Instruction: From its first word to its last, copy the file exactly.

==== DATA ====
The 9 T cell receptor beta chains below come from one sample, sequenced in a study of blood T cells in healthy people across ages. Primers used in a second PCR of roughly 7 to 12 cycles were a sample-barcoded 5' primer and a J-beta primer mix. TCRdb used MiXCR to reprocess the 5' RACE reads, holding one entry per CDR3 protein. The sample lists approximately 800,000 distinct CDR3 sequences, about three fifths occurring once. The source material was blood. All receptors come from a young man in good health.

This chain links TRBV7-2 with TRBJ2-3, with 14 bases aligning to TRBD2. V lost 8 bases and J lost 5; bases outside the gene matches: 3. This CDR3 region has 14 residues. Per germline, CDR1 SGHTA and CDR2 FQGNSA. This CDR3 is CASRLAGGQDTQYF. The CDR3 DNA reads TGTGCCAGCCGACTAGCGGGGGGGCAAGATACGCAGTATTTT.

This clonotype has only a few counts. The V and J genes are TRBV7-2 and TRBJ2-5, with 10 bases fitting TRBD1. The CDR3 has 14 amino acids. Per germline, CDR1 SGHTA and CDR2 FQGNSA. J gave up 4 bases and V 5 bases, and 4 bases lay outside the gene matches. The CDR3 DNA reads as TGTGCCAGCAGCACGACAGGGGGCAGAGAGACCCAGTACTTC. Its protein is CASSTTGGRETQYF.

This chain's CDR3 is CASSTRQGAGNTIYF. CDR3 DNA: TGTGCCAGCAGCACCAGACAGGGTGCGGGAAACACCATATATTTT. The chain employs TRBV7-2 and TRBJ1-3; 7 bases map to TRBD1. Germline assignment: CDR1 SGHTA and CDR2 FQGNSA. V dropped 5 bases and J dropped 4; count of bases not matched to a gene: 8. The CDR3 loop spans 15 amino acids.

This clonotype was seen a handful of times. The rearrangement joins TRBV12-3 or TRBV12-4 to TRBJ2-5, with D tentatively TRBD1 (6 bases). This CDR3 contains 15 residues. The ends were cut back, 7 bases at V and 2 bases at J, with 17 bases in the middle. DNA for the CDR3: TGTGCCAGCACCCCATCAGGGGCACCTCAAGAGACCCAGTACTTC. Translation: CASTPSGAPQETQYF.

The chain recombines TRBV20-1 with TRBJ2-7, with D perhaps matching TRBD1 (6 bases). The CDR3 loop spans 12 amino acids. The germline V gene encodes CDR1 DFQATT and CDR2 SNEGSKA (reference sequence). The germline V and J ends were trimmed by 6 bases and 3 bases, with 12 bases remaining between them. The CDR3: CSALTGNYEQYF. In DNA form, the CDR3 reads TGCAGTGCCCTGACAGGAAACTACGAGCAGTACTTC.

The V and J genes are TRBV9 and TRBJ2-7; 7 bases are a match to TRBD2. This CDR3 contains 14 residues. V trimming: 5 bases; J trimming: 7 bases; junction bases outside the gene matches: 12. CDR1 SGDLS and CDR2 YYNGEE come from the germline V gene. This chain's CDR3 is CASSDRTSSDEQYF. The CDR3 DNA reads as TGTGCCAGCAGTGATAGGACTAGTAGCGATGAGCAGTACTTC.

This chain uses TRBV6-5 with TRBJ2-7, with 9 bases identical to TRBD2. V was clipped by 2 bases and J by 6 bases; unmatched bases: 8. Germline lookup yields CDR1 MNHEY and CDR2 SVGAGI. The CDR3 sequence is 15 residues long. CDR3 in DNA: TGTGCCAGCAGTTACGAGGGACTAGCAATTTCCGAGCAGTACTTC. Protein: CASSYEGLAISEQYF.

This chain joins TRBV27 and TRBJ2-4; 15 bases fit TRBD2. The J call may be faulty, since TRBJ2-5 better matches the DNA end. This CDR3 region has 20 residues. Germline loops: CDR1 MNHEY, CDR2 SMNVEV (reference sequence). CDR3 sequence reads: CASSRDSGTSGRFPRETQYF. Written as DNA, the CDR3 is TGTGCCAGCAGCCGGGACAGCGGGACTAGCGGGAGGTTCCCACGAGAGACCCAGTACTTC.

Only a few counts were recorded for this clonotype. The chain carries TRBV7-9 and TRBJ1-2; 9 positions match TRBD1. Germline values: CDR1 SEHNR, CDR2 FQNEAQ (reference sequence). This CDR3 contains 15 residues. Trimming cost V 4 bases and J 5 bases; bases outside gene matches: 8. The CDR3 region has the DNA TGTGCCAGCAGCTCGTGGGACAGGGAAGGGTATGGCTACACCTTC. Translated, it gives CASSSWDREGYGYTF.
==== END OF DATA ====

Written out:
The 9 T cell receptor beta chains below come from one sample, sequenced in a study of blood T cells in healthy people across ages. Primers used in a second PCR of roughly 7 to 12 cycles were a sample-barcoded 5' primer and a J-beta primer mix. TCRdb used MiXCR to reprocess the 5' RACE reads, holding one entry per CDR3 protein. The sample lists approximately 800,000 distinct CDR3 sequences, about three fifths occurring once. The source material was blood. All receptors come from a young man in good health.

This chain links TRBV7-2 with TRBJ2-3, with 14 bases aligning to TRBD2. V lost 8 bases and J lost 5; bases outside the gene matches: 3. This CDR3 region has 14 residues. Per germline, CDR1 SGHTA and CDR2 FQGNSA. This CDR3 is CASRLAGGQDTQYF. The CDR3 DNA reads TGTGCCAGCCGACTAGCGGGGGGGCAAGATACGCAGTATTTT.

This clonotype has only a few counts. The V and J genes are TRBV7-2 and TRBJ2-5, with 10 bases fitting TRBD1. The CDR3 has 14 amino acids. Per germline, CDR1 SGHTA and CDR2 FQGNSA. J gave up 4 bases and V 5 bases, and 4 bases lay outside the gene matches. The CDR3 DNA reads as TGTGCCAGCAGCACGACAGGGGGCAGAGAGACCCAGTACTTC. Its protein is CASSTTGGRETQYF.

This chain's CDR3 is CASSTRQGAGNTIYF. CDR3 DNA: TGTGCCAGCAGCACCAGACAGGGTGCGGGAAACACCATATATTTT. The chain employs TRBV7-2 and TRBJ1-3; 7 bases map to TRBD1. Germline assignment: CDR1 SGHTA and CDR2 FQGNSA. V dropped 5 bases and J dropped 4; count of bases not matched to a gene: 8. The CDR3 loop spans 15 amino acids.

This clonotype was seen a handful of times. The rearrangement joins TRBV12-3 or TRBV12-4 to TRBJ2-5, with D tentatively TRBD1 (6 bases). This CDR3 contains 15 residues. The ends were cut back, 7 bases at V and 2 bases at J, with 17 bases in the middle. DNA for the CDR3: TGTGCCAGCACCCCATCAGGGGCACCTCAAGAGACCCAGTACTTC. Translation: CASTPSGAPQETQYF.

The chain recombines TRBV20-1 with TRBJ2-7, with D perhaps matching TRBD1 (6 bases). The CDR3 loop spans 12 amino acids. The germline V gene encodes CDR1 DFQATT and CDR2 SNEGSKA (reference sequence). The germline V and J ends were trimmed by 6 bases and 3 bases, with 12 bases remaining between them. The CDR3: CSALTGNYEQYF. In DNA form, the CDR3 reads TGCAGTGCCCTGACAGGAAACTACGAGCAGTACTTC.

The V and J genes are TRBV9 and TRBJ2-7; 7 bases are a match to TRBD2. This CDR3 contains 14 residues. V trimming: 5 bases; J trimming: 7 bases; junction bases outside the gene matches: 12. CDR1 SGDLS and CDR2 YYNGEE come from the germline V gene. This chain's CDR3 is CASSDRTSSDEQYF. The CDR3 DNA reads as TGTGCCAGCAGTGATAGGACTAGTAGCGATGAGCAGTACTTC.

This chain uses TRBV6-5 with TRBJ2-7, with 9 bases identical to TRBD2. V was clipped by 2 bases and J by 6 bases; unmatched bases: 8. Germline lookup yields CDR1 MNHEY and CDR2 SVGAGI. The CDR3 sequence is 15 residues long. CDR3 in DNA: TGTGCCAGCAGTTACGAGGGACTAGCAATTTCCGAGCAGTACTTC. Protein: CASSYEGLAISEQYF.

This chain joins TRBV27 and TRBJ2-4; 15 bases fit TRBD2. The J call may be faulty, since TRBJ2-5 better matches the DNA end. This CDR3 region has 20 residues. Germline loops: CDR1 MNHEY, CDR2 SMNVEV (reference sequence). CDR3 sequence reads: CASSRDSGTSGRFPRETQYF. Written as DNA, the CDR3 is TGTGCCAGCAGCCGGGACAGCGGGACTAGCGGGAGGTTCCCACGAGAGACCCAGTACTTC.

Only a few counts were recorded for this clonotype. The chain carries TRBV7-9 and TRBJ1-2; 9 positions match TRBD1. Germline values: CDR1 SEHNR, CDR2 FQNEAQ (reference sequence). This CDR3 contains 15 residues. Trimming cost V 4 bases and J 5 bases; bases outside gene matches: 8. The CDR3 region has the DNA TGTGCCAGCAGCTCGTGGGACAGGGAAGGGTATGGCTACACCTTC. Translated, it gives CASSSWDREGYGYTF.